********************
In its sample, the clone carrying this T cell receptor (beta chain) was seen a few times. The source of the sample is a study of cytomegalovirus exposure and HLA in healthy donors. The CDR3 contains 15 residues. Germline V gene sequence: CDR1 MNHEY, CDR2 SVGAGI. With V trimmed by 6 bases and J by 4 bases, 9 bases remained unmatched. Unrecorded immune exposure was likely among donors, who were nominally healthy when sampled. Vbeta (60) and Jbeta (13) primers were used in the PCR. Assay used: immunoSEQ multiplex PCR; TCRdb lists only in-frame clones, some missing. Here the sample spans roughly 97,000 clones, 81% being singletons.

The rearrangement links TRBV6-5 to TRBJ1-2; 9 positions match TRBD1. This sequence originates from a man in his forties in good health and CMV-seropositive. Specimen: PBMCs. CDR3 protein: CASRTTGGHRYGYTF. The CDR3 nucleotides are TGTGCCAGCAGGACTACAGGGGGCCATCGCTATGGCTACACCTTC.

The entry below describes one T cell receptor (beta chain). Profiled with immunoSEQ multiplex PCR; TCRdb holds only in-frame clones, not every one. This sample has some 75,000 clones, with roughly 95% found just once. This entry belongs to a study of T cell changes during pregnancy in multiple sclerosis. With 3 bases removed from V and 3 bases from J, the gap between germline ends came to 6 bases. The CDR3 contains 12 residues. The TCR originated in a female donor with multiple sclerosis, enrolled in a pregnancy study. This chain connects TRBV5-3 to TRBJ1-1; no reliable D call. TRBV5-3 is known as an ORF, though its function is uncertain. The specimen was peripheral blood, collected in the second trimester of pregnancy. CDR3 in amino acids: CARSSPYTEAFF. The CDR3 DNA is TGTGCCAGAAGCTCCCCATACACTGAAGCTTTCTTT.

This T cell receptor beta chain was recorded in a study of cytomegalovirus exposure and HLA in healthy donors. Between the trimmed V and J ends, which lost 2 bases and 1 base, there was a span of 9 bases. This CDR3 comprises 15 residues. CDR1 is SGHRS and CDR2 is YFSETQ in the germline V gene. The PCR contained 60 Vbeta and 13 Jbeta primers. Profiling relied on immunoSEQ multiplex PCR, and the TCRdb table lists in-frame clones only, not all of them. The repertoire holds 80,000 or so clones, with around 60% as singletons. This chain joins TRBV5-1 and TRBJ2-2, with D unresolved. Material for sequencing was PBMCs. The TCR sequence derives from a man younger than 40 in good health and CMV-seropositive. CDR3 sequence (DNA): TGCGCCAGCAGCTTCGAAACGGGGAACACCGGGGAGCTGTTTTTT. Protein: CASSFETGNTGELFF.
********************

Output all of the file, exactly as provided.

In its sample, the clone carrying this T cell receptor (beta chain) was seen a few times. The source of the sample is a study of cytomegalovirus exposure and HLA in healthy donors. The CDR3 contains 15 residues. Germline V gene sequence: CDR1 MNHEY, CDR2 SVGAGI. With V trimmed by 6 bases and J by 4 bases, 9 bases remained unmatched. Unrecorded immune exposure was likely among donors, who were nominally healthy when sampled. Vbeta (60) and Jbeta (13) primers were used in the PCR. Assay used: immunoSEQ multiplex PCR; TCRdb lists only in-frame clones, some missing. Here the sample spans roughly 97,000 clones, 81% being singletons.

The rearrangement links TRBV6-5 to TRBJ1-2; 9 positions match TRBD1. This sequence originates from a man in his forties in good health and CMV-seropositive. Specimen: PBMCs. CDR3 protein: CASRTTGGHRYGYTF. The CDR3 nucleotides are TGTGCCAGCAGGACTACAGGGGGCCATCGCTATGGCTACACCTTC.

The entry below describes one T cell receptor (beta chain). Profiled with immunoSEQ multiplex PCR; TCRdb holds only in-frame clones, not every one. This sample has some 75,000 clones, with roughly 95% found just once. This entry belongs to a study of T cell changes during pregnancy in multiple sclerosis. With 3 bases removed from V and 3 bases from J, the gap between germline ends came to 6 bases. The CDR3 contains 12 residues. The TCR originated in a female donor with multiple sclerosis, enrolled in a pregnancy study. This chain connects TRBV5-3 to TRBJ1-1; no reliable D call. TRBV5-3 is known as an ORF, though its function is uncertain. The specimen was peripheral blood, collected in the second trimester of pregnancy. CDR3 in amino acids: CARSSPYTEAFF. The CDR3 DNA is TGTGCCAGAAGCTCCCCATACACTGAAGCTTTCTTT.

This T cell receptor beta chain was recorded in a study of cytomegalovirus exposure and HLA in healthy donors. Between the trimmed V and J ends, which lost 2 bases and 1 base, there was a span of 9 bases. This CDR3 comprises 15 residues. CDR1 is SGHRS and CDR2 is YFSETQ in the germline V gene. The PCR contained 60 Vbeta and 13 Jbeta primers. Profiling relied on immunoSEQ multiplex PCR, and the TCRdb table lists in-frame clones only, not all of them. The repertoire holds 80,000 or so clones, with around 60% as singletons. This chain joins TRBV5-1 and TRBJ2-2, with D unresolved. Material for sequencing was PBMCs. The TCR sequence derives from a man younger than 40 in good health and CMV-seropositive. CDR3 sequence (DNA): TGCGCCAGCAGCTTCGAAACGGGGAACACCGGGGAGCTGTTTTTT. Protein: CASSFETGNTGELFF.